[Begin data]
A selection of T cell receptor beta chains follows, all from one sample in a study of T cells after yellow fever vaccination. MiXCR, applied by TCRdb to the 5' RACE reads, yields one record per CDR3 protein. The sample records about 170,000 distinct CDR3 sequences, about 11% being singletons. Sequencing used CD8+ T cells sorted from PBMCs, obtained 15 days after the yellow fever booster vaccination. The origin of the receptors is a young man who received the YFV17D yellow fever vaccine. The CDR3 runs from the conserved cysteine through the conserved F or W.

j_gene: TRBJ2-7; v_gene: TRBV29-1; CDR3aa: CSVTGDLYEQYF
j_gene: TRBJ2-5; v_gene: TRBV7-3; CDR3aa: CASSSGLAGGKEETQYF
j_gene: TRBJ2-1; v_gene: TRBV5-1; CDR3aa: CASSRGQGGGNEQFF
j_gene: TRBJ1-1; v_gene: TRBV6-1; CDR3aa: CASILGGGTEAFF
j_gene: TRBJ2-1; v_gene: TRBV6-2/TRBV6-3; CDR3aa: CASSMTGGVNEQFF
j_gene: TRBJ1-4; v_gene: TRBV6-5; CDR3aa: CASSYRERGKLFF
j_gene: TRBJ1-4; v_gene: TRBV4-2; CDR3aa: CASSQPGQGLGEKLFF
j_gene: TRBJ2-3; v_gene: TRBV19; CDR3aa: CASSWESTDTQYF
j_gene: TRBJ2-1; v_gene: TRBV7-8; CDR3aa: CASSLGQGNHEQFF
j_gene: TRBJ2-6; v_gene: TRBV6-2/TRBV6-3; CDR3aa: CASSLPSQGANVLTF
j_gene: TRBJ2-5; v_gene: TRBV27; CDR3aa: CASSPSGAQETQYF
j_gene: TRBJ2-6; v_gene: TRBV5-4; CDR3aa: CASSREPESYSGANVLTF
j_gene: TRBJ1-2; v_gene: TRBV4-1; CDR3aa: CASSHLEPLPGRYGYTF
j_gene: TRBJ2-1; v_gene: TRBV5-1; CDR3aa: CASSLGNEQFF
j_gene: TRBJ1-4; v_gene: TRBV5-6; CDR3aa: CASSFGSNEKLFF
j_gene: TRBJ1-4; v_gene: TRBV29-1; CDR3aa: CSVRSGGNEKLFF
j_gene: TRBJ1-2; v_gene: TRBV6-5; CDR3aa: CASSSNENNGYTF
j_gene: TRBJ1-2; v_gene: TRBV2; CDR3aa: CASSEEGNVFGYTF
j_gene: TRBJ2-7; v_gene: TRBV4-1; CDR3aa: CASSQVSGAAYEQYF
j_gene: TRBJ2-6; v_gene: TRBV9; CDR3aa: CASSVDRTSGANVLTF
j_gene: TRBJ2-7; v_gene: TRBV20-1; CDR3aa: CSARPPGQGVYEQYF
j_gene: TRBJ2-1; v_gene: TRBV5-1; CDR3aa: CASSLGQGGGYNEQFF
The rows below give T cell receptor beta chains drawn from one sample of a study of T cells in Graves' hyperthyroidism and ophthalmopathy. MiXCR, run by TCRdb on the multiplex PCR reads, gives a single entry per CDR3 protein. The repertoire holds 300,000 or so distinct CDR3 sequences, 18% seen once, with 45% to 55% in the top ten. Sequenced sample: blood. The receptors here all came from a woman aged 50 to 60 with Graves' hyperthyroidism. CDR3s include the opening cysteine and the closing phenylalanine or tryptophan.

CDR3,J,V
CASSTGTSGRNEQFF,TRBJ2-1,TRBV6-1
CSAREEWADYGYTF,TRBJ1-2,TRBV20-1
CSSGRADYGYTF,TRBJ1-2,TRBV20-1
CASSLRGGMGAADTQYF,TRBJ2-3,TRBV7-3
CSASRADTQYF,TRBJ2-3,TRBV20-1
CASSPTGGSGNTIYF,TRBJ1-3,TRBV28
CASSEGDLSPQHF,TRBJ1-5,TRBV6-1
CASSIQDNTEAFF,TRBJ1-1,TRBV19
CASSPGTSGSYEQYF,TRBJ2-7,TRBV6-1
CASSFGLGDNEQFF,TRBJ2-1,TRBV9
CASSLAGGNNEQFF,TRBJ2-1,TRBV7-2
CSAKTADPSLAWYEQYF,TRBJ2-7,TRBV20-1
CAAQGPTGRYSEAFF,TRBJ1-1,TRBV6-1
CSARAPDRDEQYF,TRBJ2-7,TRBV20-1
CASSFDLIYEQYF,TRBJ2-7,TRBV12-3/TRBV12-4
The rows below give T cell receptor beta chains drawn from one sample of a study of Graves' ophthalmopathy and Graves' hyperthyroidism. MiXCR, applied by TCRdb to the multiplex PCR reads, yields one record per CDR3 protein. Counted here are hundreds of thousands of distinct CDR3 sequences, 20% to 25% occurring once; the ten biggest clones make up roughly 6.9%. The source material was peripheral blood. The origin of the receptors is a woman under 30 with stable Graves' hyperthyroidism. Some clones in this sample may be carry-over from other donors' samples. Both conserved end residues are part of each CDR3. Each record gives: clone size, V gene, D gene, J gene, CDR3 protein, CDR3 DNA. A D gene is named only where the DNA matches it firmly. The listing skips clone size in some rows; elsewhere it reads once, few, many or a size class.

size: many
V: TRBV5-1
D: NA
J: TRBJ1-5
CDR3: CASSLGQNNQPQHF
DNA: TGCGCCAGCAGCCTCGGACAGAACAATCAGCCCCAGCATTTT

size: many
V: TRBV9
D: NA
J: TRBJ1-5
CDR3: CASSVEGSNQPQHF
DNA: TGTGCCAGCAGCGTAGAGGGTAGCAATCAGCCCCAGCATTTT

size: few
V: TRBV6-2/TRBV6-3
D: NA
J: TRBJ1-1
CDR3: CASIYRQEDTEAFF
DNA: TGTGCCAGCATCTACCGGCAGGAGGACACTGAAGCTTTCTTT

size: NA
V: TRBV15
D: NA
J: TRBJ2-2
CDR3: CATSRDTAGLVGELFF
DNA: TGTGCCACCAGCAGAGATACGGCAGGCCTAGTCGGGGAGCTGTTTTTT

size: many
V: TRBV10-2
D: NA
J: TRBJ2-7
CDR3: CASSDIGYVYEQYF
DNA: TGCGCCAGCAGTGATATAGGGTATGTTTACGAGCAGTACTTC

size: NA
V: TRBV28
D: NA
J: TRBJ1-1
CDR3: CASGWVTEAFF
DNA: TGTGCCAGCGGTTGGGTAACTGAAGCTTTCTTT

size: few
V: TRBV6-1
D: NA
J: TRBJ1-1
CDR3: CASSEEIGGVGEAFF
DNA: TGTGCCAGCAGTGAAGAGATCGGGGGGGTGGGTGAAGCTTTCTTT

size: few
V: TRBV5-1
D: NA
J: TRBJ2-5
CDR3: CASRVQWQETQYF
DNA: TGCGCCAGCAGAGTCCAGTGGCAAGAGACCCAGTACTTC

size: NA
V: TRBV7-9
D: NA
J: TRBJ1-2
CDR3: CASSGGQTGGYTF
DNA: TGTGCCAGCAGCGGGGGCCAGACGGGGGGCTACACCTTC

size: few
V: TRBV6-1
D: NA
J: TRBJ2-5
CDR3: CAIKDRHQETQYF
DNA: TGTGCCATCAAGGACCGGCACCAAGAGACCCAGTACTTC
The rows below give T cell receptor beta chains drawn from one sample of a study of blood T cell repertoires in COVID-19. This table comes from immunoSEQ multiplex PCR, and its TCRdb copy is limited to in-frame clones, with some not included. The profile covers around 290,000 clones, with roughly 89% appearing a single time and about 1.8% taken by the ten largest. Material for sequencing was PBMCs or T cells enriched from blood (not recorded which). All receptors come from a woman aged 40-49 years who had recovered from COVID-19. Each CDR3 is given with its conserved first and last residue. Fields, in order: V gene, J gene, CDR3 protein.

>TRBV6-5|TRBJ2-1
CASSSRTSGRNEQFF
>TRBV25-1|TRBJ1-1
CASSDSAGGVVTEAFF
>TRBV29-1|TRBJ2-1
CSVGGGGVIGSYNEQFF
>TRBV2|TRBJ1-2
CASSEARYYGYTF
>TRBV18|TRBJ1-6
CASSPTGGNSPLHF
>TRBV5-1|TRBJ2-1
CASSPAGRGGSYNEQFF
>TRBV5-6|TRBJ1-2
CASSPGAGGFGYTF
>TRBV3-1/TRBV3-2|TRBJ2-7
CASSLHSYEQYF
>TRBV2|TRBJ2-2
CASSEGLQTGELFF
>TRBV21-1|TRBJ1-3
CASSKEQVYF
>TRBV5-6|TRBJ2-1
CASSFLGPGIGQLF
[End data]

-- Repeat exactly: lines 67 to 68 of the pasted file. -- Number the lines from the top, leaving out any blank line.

V: TRBV10-2
D: NA